Specifically, your firm uses vitamin premix in the manufacture of animal food products, but your firm failed to implement your prerequisite program to ensure that the vitamin premix did not contain an excess of vitamin D, which is a known or reasonably foreseeable hazard that could occur in the absence of a preventive control.  As stated in your food safety plan’s risk assessment matrix for your vitamin premix, you were relying on a (b)(4) to prevent nutrient deficiencies and toxicity hazards (b)(4), which you classified as a high risk chemical hazard. You noted that “[i]f the raw materials or other ingredients do not contain nutrients at the expected levels, this may result in either a nutrient deficiency or toxicity hazard when the ingredient is incorporated into the animal food based on a preset formulation.” Your food safety plan also stated that “[c]hemical hazards identified as high risk require the hazard be analyzed and be within acceptable limits prior to unloading the specific raw material into the manufacturing facility.”

However, the vitamin premix was not analyzed and subsequently reviewed to ensure that the vitamin D added to final products from the premix would meet your firm’s pre-set formulation. Your ingredient specification for the vitamin premix included a target specification for vitamin D and states that the “Supplier must include Certificate of Analysis (b)(4),” but your firm did not obtain Certificates of Analysis (COA) upon receipt (b)(4) of vitamin premix from your supplier. Your firm also failed to test, evaluate against your specification, and subsequently reject the vitamin premix containing excess vitamin D, as required by your food safety plan.  As a result, you used vitamin premix containing a concentration of vitamin D that was outside your specification.

As a result of your failure to follow your food safety plan, the hazard of vitamin D toxicity was not adequately managed at your receiving step.  Therefore, you did not reduce the probability that the hazard would occur in the absence of a preventive control. As a result of your failure to consistently implement your pre-requisite program, a systematic failure of your food safety plan occurred that resulted in the recall of canned dog food as identified above.  The systematic failure also resulted in adulterated animal food, as described above.

Corrective Actions

We acknowledge your promised corrective actions in your written responses dated March 12, 2019, May 23, 2019, and August 30, 2019 to the Form FDA 483, which include implementing a (b)(4) Certificate of Analysis (COA) requirement for vitamin premixes and trace mineral premixes, revising the Receiving Procedure to address the need for (b)(4) COAs (b)(4), training personnel on the revised Receiving Procedure, integrating COA requirements into an internal system so that incoming vitamin and trace mineral premix ingredients cannot be received without conforming COAs, conducting an onsite audit of your supplier’s facility, revising your Food Safety Plan, and implementing a process preventive control for the (b)(4) steps to enhance control of the misformulation hazard.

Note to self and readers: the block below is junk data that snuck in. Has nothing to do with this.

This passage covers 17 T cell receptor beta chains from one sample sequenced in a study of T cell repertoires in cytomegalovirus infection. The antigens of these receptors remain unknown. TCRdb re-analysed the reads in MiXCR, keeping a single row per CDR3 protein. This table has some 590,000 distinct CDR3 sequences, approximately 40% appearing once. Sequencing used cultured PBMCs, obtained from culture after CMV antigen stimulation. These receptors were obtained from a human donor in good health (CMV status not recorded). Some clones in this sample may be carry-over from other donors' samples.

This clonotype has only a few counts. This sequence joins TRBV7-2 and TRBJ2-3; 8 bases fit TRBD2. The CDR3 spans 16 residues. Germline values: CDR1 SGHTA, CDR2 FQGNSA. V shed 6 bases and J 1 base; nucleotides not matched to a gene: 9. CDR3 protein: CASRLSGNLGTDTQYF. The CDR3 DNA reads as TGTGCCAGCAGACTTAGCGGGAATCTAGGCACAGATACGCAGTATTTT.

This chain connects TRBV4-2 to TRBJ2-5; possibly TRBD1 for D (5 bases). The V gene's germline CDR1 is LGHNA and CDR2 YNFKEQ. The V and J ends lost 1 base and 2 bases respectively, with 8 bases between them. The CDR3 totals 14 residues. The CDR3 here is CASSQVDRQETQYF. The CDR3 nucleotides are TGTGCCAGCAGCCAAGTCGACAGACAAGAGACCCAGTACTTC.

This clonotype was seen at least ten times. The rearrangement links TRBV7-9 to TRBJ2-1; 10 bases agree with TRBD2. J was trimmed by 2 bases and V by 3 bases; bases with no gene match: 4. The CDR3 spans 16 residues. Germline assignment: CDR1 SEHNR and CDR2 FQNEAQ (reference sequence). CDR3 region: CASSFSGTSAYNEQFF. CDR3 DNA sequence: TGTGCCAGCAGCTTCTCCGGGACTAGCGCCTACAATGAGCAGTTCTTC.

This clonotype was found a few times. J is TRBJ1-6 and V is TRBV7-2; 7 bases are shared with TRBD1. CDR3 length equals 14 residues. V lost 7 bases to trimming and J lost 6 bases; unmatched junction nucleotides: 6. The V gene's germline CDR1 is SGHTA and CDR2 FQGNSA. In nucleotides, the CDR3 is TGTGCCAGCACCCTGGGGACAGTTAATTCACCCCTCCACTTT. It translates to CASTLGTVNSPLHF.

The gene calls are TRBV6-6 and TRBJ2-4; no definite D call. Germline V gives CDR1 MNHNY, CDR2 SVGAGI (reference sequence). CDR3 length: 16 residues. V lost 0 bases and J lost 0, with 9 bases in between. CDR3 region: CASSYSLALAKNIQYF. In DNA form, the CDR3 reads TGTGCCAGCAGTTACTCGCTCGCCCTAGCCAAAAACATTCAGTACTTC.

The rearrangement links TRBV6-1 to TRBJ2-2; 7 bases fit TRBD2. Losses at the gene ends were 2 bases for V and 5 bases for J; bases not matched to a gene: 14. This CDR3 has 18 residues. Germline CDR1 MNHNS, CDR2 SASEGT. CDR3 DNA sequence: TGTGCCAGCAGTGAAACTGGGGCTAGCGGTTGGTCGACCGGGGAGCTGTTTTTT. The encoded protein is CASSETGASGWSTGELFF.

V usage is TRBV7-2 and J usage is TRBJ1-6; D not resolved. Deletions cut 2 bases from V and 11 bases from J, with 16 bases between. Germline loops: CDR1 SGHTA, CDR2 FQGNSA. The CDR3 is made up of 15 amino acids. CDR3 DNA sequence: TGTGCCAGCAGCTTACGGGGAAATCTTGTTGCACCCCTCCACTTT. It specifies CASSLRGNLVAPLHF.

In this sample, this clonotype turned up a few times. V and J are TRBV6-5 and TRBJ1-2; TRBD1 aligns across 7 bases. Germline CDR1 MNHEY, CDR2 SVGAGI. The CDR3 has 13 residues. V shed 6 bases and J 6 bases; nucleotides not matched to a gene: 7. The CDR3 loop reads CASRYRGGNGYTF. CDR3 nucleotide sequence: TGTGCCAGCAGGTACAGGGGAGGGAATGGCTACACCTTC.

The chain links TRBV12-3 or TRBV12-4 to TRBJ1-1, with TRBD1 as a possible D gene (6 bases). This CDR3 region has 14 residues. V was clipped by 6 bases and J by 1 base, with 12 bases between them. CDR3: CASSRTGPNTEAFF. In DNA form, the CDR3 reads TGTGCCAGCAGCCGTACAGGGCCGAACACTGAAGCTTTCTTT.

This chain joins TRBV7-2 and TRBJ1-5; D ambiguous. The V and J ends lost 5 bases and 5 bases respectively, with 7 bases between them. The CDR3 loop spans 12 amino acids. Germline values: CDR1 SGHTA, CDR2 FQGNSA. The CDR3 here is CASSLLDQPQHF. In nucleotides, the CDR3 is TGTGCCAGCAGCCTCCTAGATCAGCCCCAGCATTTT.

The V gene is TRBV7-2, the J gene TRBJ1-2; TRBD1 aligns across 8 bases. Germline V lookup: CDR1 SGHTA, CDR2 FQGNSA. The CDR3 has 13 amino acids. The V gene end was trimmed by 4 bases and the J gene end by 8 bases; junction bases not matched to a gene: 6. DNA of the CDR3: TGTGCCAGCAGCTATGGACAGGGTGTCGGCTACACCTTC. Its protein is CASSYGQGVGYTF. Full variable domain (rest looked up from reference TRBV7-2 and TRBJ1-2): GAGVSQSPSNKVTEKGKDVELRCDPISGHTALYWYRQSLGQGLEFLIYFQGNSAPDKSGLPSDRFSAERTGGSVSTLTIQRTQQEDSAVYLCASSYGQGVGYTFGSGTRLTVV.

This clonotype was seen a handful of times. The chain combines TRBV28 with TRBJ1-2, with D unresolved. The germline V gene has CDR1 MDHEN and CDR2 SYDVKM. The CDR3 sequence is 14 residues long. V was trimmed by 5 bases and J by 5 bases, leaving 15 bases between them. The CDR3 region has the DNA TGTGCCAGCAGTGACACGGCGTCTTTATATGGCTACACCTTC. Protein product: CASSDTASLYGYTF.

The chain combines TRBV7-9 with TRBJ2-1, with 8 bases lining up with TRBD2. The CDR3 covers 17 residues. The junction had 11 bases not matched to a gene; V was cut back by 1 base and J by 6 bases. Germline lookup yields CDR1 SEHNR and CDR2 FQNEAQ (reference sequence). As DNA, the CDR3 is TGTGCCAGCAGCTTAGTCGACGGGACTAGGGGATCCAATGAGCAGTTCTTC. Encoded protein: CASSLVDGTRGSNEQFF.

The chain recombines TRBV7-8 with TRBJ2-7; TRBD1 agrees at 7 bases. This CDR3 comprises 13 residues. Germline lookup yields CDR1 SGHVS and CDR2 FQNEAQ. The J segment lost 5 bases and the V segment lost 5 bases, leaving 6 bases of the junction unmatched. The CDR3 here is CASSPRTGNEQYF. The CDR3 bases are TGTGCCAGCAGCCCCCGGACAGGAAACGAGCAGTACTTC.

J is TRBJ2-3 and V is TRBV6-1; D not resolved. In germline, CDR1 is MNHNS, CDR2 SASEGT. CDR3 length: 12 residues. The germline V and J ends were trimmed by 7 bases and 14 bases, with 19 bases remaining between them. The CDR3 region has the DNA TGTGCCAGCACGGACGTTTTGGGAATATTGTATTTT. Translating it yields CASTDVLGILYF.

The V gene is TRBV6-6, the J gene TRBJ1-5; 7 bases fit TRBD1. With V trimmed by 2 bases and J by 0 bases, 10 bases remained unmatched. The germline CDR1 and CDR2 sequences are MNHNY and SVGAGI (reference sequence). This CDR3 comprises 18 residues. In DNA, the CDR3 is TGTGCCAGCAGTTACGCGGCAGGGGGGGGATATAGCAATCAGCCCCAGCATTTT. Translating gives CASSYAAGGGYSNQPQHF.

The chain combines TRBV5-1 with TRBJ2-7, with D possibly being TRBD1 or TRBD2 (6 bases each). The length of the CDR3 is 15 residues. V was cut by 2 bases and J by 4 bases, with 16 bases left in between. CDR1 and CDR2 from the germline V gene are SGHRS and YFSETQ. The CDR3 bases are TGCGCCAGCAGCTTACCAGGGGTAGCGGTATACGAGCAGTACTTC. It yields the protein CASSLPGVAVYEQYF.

We are unable to assess the adequacy of your corrective actions because many are preexisting procedures that were not followed consistently prior to the recall event. For example, your requirement for vitamin premixes with vitamin D to have a COA (b)(4) was documented in your ingredient specification before the recall.  This was further confirmed by your firm’s special instructions to your supplier (b)(4).  In your response to the Form FDA 483, you stated that your food safety plan was not intended to cover “misformulation” by your supplier. (b)(4) and noted that “[n]utrient deficiency or toxicity hazards can be the result of incorrect levels of nutrients in incoming raw materials or ingredients.”

Your response states that your firm is now implementing a process preventive control at the (b)(4) step; however, you did not provide adequate documentation demonstrating the implementation and effectiveness of the preventive control to include the associated management components as required by 21 CFR 507.39 and therefore we are unable to determine the adequacy of this corrective action.

The corrective action of a “process preventive control” at your (b)(4) step (b)(4). However, it does not address the root cause of this incident, which was accepting an ingredient without confirming that it contained vitamin levels that were within specification as required by your procedures.

FDA will verify your proposed voluntary corrective actions during a future inspection of your firm.